The following details the best methods to handle the pressure of Game 7 situations in baseball. It has some excellent applications for coaches of all sports facing a “winner takes all” final game situation.
1) Save the Speech. Before Game 7 of the 2001 World Series, Diamondbacks manager Bob Brenly was to deliver one of those “this is what you’ve worked your life for” type of speeches. But he changed his mind: “As a player and a coach, I had managers who gave the big speech. It always sounded so fatalistic – like the end was near. I didn’t want to feel like that. I had a speech written, but never used it. I’m glad I didn’t. If you really need a speech before a Game 7, your team is in trouble.
2) Arrive early. In 8 seasons with the St Louis Cardinals, Jim Edmonds played in 6 post-seasons. His recommendation: “If you usually come to the club-house at 3, come in at 2. You get there early so you can calm down, get focused and stay away from outside distractions. You can hide for a while, watch some video and get better prepared. Try not to overdo your abilities because that can back-fire.”
3) Embrace the moment. Adam Wainwright was a rookie closer in Game 7 when he faced a bases loaded two out situation when he struck out the opposing hitter. The key for Wainwright was to enjoy the moment: “There is definitely pressure, but when you’re out there and feeling that vibe and the fans, you know that’s what we’re made to do. Growing up in the backyard, you are never playing Game 54 of the regular season. You’re playing (or pretending to play) Game 7.”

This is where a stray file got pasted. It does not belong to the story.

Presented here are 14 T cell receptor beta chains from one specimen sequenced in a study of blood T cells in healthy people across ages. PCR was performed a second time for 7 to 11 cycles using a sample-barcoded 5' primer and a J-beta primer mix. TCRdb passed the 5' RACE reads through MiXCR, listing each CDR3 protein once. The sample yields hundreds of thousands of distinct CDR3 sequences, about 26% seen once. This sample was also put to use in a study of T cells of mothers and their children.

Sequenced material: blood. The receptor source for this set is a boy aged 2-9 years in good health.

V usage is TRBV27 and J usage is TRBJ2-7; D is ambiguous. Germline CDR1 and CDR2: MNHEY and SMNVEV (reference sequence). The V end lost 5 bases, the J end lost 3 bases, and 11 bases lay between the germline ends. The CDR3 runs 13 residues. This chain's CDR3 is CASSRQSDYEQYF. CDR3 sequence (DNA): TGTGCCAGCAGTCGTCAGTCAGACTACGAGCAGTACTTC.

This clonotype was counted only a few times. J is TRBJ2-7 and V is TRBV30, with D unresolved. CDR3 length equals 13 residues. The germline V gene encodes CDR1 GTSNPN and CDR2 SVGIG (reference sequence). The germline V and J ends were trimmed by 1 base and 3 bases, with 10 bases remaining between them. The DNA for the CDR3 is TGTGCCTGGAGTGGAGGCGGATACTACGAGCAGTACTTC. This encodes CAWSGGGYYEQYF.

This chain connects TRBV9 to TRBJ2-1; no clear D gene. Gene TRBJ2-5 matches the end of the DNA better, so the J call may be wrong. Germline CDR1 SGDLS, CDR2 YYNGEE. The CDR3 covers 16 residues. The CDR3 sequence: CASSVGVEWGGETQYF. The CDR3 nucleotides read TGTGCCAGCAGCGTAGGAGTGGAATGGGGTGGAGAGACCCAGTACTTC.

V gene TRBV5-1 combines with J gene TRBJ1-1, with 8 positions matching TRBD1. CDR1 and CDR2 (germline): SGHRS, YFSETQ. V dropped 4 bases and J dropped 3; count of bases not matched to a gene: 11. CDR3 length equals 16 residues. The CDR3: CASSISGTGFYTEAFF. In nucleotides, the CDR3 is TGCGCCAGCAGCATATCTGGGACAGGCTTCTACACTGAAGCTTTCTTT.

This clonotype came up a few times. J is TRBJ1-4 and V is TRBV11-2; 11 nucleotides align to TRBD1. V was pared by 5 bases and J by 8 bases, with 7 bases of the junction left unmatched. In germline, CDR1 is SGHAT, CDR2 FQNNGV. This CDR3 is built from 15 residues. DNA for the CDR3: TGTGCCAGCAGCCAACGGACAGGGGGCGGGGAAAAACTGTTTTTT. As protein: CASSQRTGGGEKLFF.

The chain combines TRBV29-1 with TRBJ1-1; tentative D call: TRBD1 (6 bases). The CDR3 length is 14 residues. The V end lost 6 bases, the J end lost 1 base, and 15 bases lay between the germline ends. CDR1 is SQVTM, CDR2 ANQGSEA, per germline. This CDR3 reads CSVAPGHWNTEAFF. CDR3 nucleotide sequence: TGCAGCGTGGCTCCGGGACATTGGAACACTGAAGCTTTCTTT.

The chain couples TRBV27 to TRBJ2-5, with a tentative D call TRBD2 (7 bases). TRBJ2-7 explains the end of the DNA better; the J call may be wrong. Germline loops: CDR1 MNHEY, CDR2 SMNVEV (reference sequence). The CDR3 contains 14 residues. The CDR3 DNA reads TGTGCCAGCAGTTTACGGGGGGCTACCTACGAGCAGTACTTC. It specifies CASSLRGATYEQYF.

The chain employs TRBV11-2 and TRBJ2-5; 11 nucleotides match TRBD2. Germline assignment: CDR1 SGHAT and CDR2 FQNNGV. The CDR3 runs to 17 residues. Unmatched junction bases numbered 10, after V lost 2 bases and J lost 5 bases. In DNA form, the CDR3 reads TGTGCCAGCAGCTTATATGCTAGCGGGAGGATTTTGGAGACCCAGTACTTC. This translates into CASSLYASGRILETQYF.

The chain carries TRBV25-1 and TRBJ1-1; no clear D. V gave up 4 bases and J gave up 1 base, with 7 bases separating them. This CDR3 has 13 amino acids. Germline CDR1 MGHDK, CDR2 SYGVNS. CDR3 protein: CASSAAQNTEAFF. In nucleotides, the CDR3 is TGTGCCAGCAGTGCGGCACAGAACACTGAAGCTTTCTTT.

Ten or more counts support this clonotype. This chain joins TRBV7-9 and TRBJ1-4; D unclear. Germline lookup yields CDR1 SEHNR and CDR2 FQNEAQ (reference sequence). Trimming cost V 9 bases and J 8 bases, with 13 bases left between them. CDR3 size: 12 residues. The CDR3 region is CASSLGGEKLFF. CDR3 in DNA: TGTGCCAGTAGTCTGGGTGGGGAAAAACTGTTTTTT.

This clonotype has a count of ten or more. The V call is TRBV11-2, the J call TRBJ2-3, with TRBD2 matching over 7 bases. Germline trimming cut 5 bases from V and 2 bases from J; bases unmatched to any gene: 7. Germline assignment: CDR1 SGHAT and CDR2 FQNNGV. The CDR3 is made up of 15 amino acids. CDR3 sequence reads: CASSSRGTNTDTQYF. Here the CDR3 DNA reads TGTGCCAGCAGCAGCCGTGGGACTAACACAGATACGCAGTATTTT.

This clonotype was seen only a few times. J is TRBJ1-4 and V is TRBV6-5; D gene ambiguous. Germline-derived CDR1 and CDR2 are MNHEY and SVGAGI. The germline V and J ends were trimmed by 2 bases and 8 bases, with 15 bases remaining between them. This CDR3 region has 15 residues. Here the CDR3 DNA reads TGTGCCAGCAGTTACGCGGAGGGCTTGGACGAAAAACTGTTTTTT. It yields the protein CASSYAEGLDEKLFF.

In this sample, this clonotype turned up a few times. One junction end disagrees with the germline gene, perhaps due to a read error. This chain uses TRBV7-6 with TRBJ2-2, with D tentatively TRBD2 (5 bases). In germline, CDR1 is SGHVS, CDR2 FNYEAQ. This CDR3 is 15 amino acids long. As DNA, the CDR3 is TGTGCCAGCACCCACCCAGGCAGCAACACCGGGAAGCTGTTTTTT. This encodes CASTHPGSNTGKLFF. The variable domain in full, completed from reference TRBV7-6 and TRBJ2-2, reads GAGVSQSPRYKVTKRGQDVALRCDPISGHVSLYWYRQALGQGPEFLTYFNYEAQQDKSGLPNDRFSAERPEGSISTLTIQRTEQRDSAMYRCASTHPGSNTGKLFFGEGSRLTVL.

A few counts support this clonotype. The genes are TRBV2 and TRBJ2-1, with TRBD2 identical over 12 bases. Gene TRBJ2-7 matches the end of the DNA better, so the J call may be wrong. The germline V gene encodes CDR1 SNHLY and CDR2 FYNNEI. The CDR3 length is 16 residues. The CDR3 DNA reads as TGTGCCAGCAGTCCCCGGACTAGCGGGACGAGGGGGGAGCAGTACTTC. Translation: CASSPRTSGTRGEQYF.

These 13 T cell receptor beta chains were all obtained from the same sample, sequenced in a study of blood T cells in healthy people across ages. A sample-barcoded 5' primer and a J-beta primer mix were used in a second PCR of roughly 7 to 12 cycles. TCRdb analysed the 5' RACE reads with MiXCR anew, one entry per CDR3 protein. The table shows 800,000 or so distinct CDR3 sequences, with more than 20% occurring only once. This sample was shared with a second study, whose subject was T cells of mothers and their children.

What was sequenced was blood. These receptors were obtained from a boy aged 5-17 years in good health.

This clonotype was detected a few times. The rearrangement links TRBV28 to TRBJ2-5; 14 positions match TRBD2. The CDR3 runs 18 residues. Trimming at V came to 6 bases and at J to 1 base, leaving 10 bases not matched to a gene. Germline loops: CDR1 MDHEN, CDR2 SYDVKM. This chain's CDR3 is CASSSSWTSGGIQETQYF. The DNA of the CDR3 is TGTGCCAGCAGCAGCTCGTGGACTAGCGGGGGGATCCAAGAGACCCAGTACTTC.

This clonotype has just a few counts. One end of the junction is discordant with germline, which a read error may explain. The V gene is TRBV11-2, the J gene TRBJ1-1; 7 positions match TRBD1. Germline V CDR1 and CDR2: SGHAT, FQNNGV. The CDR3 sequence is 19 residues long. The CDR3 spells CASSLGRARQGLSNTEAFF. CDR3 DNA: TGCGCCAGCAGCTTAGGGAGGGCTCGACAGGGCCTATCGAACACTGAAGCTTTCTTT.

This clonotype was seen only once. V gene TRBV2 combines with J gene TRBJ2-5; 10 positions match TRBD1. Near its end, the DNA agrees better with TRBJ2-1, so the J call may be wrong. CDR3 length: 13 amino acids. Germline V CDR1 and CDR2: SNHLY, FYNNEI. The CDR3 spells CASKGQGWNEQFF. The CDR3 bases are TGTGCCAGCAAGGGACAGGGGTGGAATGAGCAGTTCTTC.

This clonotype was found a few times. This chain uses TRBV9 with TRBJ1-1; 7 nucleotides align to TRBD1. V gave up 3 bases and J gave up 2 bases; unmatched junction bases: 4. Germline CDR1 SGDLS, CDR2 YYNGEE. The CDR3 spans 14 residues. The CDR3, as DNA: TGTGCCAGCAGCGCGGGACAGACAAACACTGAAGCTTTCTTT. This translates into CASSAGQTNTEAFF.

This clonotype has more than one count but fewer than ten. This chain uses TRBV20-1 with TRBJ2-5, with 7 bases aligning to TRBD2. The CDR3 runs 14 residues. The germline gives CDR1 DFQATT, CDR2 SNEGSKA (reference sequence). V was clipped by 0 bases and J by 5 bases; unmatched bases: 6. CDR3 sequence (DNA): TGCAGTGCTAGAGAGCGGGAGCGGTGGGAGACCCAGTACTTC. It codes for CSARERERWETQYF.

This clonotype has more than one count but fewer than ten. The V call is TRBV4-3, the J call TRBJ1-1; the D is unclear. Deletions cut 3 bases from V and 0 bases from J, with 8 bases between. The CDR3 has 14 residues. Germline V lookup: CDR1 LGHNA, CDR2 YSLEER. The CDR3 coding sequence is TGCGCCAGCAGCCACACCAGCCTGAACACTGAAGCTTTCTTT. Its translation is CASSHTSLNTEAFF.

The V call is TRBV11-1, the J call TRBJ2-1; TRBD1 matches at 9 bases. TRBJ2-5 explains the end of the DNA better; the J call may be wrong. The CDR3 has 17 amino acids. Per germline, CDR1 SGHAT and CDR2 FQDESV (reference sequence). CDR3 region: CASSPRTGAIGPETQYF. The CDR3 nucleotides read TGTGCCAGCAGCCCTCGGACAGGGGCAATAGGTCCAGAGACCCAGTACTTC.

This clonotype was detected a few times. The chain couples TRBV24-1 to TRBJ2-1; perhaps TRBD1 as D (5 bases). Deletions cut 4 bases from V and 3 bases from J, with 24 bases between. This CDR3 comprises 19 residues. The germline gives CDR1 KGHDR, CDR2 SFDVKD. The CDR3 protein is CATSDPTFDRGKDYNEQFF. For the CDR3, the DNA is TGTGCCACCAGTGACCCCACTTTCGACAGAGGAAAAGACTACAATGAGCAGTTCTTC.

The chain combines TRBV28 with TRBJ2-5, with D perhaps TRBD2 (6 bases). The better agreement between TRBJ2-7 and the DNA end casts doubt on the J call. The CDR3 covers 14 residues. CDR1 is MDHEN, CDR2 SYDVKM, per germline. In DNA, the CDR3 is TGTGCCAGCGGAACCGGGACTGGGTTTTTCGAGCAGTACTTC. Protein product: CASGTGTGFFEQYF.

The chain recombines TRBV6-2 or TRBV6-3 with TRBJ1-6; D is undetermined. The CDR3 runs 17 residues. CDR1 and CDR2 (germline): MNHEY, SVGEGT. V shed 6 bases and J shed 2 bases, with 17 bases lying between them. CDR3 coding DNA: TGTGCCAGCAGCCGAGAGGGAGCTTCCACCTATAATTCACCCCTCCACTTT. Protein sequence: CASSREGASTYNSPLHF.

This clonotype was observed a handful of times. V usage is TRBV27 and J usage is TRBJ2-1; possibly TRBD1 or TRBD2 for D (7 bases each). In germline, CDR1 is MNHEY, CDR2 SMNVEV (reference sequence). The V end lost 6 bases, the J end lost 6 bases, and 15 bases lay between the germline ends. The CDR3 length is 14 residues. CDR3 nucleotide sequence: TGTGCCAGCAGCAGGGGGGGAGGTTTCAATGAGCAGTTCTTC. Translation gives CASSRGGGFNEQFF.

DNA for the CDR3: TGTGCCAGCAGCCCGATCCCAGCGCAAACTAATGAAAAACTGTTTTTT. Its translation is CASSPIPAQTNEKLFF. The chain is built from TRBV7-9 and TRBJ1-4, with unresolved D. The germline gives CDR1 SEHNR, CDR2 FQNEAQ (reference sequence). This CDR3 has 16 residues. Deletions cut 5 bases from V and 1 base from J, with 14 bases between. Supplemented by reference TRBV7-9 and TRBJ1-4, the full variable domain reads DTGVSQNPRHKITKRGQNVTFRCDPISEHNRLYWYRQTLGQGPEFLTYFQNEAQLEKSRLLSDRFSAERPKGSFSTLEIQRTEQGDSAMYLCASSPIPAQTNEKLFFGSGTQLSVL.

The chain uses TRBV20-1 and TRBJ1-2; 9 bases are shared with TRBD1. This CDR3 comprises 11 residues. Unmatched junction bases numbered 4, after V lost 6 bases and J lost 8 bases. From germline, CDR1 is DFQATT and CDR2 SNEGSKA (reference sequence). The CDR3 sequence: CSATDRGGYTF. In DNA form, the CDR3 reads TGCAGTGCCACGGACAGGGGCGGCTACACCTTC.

4) Know the Vibe. After an emotional home run helped his team win Game 6 of the ‘91 World Series, manager Tom Kelly was worried his Twins team would be emotional drained the next night: “We had people jumping up and down in the clubhouse after the game. I was really concerned about getting everyone calmed down. So I went around and told everyone to have fun, but to be ready for the first inning in Game 7.”
5) Believe in those who got you there. Don’t consider making any major roster changes in the pivotal Game 7.
6) Be bold, but wise with tactical decisions. As the only two Game 7 winner in the last 30 years, Kelly says his goal was simple: “I told myself that I was not going to be the reason we did not win. That doesn’t mean you play it overly safe. You don’t want to be sitting there with your finger in the dam. You can’t be afraid to take a chance. If you lose and there was something you could have done but didn’t would be the worst feeling.”
7) Treat it like any other game. It’s easier said than done. Yankee Derek Jeter has played in three Game 7’s. His advice: “You should have the same approach for every game. If you do something different for Game 7, that means the first six weren’t really that important. Stay with what got you there in the first place”.